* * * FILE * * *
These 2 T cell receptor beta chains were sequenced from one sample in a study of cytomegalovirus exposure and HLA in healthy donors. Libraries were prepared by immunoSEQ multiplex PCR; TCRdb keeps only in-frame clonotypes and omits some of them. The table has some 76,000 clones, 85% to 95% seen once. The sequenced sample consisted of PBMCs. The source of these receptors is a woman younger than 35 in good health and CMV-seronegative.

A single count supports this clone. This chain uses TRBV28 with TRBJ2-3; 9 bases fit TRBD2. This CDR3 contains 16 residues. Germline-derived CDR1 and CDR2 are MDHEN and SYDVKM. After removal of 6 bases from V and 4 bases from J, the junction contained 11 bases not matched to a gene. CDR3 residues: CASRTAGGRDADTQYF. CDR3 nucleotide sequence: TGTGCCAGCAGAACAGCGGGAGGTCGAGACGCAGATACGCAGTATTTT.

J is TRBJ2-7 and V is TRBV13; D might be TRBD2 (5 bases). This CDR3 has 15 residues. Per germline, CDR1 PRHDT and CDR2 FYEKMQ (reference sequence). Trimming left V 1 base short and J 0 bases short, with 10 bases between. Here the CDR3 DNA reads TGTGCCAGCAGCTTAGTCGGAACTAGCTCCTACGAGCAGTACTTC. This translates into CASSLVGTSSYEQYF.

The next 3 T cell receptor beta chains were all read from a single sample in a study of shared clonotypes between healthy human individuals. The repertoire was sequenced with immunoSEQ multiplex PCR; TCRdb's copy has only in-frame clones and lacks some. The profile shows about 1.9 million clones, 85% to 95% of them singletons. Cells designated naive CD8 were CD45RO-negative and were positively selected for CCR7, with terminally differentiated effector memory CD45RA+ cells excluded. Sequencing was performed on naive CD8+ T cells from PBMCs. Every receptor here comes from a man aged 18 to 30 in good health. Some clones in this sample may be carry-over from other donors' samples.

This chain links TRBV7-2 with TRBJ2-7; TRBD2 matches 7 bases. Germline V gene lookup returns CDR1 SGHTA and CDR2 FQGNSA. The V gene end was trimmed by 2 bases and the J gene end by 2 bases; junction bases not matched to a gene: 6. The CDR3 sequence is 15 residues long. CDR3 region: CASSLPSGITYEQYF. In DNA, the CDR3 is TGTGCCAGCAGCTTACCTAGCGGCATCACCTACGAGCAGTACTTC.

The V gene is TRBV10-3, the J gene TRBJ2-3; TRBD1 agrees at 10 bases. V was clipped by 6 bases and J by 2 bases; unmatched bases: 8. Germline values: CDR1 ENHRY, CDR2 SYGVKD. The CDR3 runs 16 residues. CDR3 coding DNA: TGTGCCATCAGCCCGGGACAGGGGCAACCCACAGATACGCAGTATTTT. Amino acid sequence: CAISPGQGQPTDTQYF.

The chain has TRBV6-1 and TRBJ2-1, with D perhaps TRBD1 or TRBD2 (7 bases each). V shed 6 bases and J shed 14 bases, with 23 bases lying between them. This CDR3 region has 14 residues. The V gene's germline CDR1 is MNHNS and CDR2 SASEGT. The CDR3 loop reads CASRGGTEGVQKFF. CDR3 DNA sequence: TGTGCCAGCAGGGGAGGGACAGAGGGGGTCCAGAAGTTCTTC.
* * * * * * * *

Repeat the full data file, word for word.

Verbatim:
These 2 T cell receptor beta chains were sequenced from one sample in a study of cytomegalovirus exposure and HLA in healthy donors. Libraries were prepared by immunoSEQ multiplex PCR; TCRdb keeps only in-frame clonotypes and omits some of them. The table has some 76,000 clones, 85% to 95% seen once. The sequenced sample consisted of PBMCs. The source of these receptors is a woman younger than 35 in good health and CMV-seronegative.

A single count supports this clone. This chain uses TRBV28 with TRBJ2-3; 9 bases fit TRBD2. This CDR3 contains 16 residues. Germline-derived CDR1 and CDR2 are MDHEN and SYDVKM. After removal of 6 bases from V and 4 bases from J, the junction contained 11 bases not matched to a gene. CDR3 residues: CASRTAGGRDADTQYF. CDR3 nucleotide sequence: TGTGCCAGCAGAACAGCGGGAGGTCGAGACGCAGATACGCAGTATTTT.

J is TRBJ2-7 and V is TRBV13; D might be TRBD2 (5 bases). This CDR3 has 15 residues. Per germline, CDR1 PRHDT and CDR2 FYEKMQ (reference sequence). Trimming left V 1 base short and J 0 bases short, with 10 bases between. Here the CDR3 DNA reads TGTGCCAGCAGCTTAGTCGGAACTAGCTCCTACGAGCAGTACTTC. This translates into CASSLVGTSSYEQYF.

The next 3 T cell receptor beta chains were all read from a single sample in a study of shared clonotypes between healthy human individuals. The repertoire was sequenced with immunoSEQ multiplex PCR; TCRdb's copy has only in-frame clones and lacks some. The profile shows about 1.9 million clones, 85% to 95% of them singletons. Cells designated naive CD8 were CD45RO-negative and were positively selected for CCR7, with terminally differentiated effector memory CD45RA+ cells excluded. Sequencing was performed on naive CD8+ T cells from PBMCs. Every receptor here comes from a man aged 18 to 30 in good health. Some clones in this sample may be carry-over from other donors' samples.

This chain links TRBV7-2 with TRBJ2-7; TRBD2 matches 7 bases. Germline V gene lookup returns CDR1 SGHTA and CDR2 FQGNSA. The V gene end was trimmed by 2 bases and the J gene end by 2 bases; junction bases not matched to a gene: 6. The CDR3 sequence is 15 residues long. CDR3 region: CASSLPSGITYEQYF. In DNA, the CDR3 is TGTGCCAGCAGCTTACCTAGCGGCATCACCTACGAGCAGTACTTC.

The V gene is TRBV10-3, the J gene TRBJ2-3; TRBD1 agrees at 10 bases. V was clipped by 6 bases and J by 2 bases; unmatched bases: 8. Germline values: CDR1 ENHRY, CDR2 SYGVKD. The CDR3 runs 16 residues. CDR3 coding DNA: TGTGCCATCAGCCCGGGACAGGGGCAACCCACAGATACGCAGTATTTT. Amino acid sequence: CAISPGQGQPTDTQYF.

The chain has TRBV6-1 and TRBJ2-1, with D perhaps TRBD1 or TRBD2 (7 bases each). V shed 6 bases and J shed 14 bases, with 23 bases lying between them. This CDR3 region has 14 residues. The V gene's germline CDR1 is MNHNS and CDR2 SASEGT. The CDR3 loop reads CASRGGTEGVQKFF. CDR3 DNA sequence: TGTGCCAGCAGGGGAGGGACAGAGGGGGTCCAGAAGTTCTTC.